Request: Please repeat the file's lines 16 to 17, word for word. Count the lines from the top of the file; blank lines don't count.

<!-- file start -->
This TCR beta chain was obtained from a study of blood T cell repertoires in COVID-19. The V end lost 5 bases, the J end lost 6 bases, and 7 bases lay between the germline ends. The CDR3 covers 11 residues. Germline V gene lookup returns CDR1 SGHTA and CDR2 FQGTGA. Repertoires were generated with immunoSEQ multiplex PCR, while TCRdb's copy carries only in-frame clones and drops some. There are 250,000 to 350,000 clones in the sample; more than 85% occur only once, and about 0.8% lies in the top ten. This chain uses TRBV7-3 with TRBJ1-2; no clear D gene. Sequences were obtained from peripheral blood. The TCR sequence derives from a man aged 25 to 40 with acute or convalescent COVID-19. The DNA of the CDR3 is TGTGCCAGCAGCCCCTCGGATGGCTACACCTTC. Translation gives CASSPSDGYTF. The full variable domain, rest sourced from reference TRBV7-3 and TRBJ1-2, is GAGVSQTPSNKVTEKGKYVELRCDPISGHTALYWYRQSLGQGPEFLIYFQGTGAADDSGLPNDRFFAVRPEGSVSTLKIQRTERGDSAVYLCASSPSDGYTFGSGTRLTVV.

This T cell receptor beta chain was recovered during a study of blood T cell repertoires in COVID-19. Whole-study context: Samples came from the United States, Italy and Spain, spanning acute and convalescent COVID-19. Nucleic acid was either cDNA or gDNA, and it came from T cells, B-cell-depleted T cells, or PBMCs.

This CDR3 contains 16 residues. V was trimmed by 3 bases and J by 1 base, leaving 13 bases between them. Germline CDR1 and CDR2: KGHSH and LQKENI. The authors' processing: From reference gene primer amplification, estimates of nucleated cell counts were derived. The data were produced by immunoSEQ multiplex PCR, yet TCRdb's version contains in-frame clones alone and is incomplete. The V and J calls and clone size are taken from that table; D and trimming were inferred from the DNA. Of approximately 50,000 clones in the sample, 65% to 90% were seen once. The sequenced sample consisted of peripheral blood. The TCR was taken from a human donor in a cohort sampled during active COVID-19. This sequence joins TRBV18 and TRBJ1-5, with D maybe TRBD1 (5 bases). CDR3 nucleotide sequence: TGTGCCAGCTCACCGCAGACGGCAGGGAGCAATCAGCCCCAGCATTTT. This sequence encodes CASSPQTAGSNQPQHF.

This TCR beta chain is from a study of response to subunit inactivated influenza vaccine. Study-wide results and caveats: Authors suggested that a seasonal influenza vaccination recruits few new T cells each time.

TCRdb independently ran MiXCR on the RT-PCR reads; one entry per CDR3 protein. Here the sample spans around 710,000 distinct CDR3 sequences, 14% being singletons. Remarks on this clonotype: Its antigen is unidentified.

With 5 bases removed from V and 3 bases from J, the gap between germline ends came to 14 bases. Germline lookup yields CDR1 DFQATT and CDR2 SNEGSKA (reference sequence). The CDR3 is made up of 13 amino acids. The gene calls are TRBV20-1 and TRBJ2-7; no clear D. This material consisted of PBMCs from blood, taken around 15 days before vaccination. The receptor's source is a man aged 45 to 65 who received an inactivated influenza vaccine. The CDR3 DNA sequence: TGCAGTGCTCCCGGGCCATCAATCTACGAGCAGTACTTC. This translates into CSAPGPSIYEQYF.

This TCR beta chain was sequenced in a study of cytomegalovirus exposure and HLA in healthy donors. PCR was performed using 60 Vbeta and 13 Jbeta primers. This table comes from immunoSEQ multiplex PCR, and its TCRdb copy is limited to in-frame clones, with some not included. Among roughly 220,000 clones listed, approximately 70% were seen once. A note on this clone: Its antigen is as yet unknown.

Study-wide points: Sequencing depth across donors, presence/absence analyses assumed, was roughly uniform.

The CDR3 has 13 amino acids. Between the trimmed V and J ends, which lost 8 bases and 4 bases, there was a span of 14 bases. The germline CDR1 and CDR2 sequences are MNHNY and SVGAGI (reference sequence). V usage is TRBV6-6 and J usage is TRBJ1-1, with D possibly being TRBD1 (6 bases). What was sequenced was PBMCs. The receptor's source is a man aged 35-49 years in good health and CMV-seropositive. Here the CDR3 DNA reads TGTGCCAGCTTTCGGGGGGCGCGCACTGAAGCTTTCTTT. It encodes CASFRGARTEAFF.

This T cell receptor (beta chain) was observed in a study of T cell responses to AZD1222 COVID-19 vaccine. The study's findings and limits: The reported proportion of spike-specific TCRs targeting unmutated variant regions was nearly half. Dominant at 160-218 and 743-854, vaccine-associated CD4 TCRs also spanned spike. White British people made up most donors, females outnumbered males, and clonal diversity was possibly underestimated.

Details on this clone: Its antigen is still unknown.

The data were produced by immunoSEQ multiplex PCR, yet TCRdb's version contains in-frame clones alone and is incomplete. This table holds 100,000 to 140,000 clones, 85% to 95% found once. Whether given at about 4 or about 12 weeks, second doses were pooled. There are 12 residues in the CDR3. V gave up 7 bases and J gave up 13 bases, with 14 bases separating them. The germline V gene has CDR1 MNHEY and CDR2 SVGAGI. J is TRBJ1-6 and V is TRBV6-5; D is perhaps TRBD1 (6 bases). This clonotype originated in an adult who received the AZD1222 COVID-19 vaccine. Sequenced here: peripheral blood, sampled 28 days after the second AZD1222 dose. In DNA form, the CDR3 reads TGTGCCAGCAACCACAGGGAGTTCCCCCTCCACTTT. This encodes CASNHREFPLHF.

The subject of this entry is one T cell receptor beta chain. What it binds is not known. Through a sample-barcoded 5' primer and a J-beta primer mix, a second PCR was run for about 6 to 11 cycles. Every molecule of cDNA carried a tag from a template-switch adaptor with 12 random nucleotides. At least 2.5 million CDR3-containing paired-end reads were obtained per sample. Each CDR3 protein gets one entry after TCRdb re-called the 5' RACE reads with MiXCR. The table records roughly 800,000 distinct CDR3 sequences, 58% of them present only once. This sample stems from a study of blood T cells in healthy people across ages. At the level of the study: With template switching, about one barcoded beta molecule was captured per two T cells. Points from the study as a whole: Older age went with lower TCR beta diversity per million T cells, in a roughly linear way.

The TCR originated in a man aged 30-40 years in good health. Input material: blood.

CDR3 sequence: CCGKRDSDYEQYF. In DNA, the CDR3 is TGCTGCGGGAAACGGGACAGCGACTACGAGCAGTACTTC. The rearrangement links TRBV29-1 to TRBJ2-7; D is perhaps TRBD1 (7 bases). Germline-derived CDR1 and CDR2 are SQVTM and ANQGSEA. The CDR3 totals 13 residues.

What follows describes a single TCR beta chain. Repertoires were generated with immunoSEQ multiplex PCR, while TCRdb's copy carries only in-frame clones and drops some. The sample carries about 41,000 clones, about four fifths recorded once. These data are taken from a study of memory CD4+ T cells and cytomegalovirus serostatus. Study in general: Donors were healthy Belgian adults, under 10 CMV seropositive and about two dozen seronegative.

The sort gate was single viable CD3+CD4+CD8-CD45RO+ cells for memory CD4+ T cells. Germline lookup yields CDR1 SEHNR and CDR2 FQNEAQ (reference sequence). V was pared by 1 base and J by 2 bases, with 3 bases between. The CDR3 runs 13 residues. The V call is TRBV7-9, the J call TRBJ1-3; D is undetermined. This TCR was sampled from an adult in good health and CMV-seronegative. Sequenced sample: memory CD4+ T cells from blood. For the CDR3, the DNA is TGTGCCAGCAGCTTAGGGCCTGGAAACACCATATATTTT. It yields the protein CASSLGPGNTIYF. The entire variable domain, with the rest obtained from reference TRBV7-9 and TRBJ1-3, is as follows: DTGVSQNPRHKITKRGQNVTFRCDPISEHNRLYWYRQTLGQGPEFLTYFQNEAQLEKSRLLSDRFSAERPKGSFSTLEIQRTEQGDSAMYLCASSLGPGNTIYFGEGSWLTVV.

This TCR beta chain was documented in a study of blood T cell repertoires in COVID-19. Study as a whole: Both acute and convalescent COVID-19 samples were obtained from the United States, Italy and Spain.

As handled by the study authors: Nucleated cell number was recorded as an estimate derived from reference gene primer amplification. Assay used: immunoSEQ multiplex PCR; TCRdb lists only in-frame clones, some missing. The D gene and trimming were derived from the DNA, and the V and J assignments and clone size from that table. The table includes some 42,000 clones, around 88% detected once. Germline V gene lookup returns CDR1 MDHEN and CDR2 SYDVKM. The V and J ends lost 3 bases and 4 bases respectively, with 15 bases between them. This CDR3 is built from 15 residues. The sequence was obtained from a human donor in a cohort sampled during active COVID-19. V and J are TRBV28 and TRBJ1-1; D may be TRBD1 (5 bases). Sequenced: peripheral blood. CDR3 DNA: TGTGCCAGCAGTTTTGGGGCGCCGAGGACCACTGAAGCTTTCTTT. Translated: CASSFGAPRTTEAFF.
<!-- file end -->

What follows describes a single TCR beta chain. Repertoires were generated with immunoSEQ multiplex PCR, while TCRdb's copy carries only in-frame clones and drops some. The sample carries about 41,000 clones, about four fifths recorded once. These data are taken from a study of memory CD4+ T cells and cytomegalovirus serostatus. Study in general: Donors were healthy Belgian adults, under 10 CMV seropositive and about two dozen seronegative.

The sort gate was single viable CD3+CD4+CD8-CD45RO+ cells for memory CD4+ T cells. Germline lookup yields CDR1 SEHNR and CDR2 FQNEAQ (reference sequence). V was pared by 1 base and J by 2 bases, with 3 bases between. The CDR3 runs 13 residues. The V call is TRBV7-9, the J call TRBJ1-3; D is undetermined. This TCR was sampled from an adult in good health and CMV-seronegative. Sequenced sample: memory CD4+ T cells from blood. For the CDR3, the DNA is TGTGCCAGCAGCTTAGGGCCTGGAAACACCATATATTTT. It yields the protein CASSLGPGNTIYF. The entire variable domain, with the rest obtained from reference TRBV7-9 and TRBJ1-3, is as follows: DTGVSQNPRHKITKRGQNVTFRCDPISEHNRLYWYRQTLGQGPEFLTYFQNEAQLEKSRLLSDRFSAERPKGSFSTLEIQRTEQGDSAMYLCASSLGPGNTIYFGEGSWLTVV.